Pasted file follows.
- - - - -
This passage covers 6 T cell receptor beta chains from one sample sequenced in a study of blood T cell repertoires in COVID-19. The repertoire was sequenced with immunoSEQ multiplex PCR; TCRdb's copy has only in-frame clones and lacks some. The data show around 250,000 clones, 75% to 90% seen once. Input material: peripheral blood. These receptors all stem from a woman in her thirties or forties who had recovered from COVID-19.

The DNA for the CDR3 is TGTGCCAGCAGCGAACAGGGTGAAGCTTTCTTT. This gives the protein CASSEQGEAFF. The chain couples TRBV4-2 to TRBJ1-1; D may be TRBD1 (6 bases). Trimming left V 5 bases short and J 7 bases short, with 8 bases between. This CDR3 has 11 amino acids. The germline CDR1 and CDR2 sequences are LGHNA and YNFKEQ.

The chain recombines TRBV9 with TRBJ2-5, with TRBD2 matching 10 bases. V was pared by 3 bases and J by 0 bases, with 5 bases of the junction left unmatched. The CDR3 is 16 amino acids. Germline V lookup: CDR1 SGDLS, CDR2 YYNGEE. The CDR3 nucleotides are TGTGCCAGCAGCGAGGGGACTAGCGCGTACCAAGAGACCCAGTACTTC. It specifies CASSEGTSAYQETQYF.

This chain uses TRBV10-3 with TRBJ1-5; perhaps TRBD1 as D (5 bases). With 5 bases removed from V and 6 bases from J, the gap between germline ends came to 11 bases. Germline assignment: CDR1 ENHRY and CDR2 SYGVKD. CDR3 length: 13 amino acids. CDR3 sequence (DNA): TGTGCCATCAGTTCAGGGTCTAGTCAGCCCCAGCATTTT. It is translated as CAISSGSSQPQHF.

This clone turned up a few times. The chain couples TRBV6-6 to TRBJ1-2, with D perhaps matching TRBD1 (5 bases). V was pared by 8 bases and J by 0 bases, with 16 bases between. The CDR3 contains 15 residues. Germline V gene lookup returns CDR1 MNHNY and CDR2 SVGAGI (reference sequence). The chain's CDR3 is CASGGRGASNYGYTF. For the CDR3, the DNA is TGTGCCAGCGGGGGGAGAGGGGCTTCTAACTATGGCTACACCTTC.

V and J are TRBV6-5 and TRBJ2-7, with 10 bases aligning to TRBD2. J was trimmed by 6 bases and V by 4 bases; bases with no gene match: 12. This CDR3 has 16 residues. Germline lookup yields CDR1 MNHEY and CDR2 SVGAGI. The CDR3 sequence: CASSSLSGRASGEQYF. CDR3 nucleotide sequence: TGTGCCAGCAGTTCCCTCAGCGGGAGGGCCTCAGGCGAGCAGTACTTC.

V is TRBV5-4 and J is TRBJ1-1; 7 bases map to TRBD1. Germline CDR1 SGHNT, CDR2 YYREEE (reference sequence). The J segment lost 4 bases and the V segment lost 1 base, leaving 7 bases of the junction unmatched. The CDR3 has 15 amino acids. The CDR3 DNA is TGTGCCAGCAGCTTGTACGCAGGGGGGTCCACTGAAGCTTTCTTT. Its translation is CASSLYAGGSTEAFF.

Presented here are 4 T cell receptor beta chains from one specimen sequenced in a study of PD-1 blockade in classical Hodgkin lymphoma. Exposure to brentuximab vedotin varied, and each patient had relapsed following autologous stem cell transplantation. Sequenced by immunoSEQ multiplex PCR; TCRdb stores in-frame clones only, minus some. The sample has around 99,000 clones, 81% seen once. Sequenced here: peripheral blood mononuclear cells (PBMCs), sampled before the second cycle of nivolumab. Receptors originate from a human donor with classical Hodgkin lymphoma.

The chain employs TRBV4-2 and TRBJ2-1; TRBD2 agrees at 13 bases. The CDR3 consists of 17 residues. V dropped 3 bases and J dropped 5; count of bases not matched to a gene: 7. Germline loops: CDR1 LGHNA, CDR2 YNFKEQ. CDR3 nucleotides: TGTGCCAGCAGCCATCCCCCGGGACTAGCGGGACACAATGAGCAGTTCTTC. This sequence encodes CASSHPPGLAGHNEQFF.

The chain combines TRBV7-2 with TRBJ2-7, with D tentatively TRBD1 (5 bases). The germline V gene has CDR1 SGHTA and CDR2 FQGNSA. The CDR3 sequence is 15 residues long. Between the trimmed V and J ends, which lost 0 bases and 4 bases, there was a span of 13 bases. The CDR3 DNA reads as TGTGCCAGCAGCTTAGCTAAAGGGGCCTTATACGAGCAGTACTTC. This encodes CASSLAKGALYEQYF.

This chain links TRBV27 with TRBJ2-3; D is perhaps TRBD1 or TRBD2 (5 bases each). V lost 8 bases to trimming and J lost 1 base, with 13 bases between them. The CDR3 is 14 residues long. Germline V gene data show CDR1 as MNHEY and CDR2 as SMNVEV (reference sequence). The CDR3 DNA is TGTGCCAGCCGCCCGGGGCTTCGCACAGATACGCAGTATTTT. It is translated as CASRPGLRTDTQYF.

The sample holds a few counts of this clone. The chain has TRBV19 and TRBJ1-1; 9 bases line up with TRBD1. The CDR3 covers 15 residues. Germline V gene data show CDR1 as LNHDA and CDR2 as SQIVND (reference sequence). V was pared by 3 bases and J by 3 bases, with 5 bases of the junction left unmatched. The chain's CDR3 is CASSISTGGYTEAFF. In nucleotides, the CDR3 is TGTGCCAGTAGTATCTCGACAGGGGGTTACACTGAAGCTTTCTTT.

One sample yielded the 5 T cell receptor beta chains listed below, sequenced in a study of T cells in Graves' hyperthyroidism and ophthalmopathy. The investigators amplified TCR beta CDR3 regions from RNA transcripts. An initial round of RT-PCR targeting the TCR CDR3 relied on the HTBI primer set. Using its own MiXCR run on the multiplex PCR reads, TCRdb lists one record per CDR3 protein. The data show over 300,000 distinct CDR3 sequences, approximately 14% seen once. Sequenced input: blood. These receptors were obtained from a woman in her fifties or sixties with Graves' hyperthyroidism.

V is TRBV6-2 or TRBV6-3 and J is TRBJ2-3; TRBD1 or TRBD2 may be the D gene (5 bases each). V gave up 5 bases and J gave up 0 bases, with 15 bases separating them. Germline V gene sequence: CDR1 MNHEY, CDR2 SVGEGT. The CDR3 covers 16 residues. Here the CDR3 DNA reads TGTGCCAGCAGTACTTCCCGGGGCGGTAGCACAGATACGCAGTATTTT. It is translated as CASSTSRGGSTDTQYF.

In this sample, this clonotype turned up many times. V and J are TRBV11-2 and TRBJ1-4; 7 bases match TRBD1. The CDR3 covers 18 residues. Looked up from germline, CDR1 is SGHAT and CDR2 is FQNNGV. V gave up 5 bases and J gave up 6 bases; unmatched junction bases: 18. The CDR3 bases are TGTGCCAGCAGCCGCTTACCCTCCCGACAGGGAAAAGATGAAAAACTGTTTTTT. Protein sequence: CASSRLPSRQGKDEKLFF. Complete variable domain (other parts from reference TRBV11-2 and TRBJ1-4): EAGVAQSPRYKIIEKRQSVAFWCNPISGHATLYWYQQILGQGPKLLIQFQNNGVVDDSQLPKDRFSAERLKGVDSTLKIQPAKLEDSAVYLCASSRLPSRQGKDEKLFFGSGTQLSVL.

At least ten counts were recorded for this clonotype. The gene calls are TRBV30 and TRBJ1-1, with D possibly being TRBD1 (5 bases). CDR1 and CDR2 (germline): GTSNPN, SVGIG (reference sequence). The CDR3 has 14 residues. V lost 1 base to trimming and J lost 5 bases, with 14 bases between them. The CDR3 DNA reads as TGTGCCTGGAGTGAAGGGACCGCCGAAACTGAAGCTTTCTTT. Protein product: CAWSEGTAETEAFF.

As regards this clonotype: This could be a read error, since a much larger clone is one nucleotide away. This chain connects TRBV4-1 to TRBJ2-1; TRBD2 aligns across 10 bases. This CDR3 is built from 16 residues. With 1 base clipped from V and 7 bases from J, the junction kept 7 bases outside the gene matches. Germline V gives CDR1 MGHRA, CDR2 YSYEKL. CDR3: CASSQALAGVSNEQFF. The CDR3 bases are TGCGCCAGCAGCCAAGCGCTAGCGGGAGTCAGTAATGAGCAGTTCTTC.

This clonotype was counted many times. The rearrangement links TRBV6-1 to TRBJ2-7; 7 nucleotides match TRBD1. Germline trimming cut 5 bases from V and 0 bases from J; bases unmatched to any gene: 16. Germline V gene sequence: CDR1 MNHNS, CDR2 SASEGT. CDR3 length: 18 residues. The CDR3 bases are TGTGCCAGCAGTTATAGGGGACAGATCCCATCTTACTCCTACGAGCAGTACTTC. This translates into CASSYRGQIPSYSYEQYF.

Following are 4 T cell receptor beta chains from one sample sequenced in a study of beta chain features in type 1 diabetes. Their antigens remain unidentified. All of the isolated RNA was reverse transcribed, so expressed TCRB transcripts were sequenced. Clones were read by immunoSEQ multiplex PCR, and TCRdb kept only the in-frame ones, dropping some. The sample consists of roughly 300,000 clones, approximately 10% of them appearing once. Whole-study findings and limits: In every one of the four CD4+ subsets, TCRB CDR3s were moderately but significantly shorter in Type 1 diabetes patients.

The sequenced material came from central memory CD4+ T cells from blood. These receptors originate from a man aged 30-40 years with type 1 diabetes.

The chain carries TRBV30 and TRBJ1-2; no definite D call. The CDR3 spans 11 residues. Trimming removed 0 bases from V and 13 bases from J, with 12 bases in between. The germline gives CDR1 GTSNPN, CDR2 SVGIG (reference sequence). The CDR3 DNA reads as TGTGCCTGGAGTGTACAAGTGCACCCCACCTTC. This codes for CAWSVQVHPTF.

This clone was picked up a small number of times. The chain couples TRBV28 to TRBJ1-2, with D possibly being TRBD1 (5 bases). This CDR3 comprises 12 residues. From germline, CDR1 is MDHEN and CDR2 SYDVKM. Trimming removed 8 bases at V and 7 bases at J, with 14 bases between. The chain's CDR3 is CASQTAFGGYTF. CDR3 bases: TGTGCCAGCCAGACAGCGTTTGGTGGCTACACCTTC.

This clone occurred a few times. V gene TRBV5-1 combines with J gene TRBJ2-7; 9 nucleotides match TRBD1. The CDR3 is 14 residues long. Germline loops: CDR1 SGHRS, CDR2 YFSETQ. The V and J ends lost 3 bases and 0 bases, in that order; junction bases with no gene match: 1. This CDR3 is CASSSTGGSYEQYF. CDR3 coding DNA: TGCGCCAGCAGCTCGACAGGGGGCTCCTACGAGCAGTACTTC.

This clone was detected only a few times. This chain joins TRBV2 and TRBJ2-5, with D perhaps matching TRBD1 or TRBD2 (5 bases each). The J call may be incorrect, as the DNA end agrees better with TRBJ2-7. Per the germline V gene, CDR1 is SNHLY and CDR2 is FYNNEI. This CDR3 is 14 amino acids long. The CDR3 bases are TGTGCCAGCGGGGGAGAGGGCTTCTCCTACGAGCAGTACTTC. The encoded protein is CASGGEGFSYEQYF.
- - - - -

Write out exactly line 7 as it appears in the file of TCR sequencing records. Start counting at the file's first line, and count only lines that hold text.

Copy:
V is TRBV5-4 and J is TRBJ1-1; 7 bases map to TRBD1. Germline CDR1 SGHNT, CDR2 YYREEE (reference sequence). The J segment lost 4 bases and the V segment lost 1 base, leaving 7 bases of the junction unmatched. The CDR3 has 15 amino acids. The CDR3 DNA is TGTGCCAGCAGCTTGTACGCAGGGGGGTCCACTGAAGCTTTCTTT. Its translation is CASSLYAGGSTEAFF.